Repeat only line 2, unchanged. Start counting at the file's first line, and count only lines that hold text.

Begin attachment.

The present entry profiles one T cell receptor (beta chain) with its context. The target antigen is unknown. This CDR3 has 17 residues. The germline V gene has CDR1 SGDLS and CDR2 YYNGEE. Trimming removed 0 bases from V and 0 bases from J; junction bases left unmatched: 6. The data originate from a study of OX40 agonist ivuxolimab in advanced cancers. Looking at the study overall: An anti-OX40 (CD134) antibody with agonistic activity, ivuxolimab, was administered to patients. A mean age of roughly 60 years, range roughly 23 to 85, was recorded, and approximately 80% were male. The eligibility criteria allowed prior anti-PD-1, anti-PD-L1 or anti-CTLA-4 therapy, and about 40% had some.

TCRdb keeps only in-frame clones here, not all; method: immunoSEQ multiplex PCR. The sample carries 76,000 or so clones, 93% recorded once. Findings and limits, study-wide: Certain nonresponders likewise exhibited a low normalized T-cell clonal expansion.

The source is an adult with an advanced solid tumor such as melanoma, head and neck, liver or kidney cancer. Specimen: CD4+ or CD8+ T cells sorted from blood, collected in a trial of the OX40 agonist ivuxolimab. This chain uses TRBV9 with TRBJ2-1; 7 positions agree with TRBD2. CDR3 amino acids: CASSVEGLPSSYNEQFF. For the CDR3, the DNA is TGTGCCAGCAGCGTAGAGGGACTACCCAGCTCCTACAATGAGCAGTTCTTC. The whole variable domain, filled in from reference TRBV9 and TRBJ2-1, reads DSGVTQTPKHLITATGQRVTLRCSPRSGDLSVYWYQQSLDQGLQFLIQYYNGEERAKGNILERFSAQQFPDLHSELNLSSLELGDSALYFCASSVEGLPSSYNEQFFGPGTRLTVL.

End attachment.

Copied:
TCRdb keeps only in-frame clones here, not all; method: immunoSEQ multiplex PCR. The sample carries 76,000 or so clones, 93% recorded once. Findings and limits, study-wide: Certain nonresponders likewise exhibited a low normalized T-cell clonal expansion.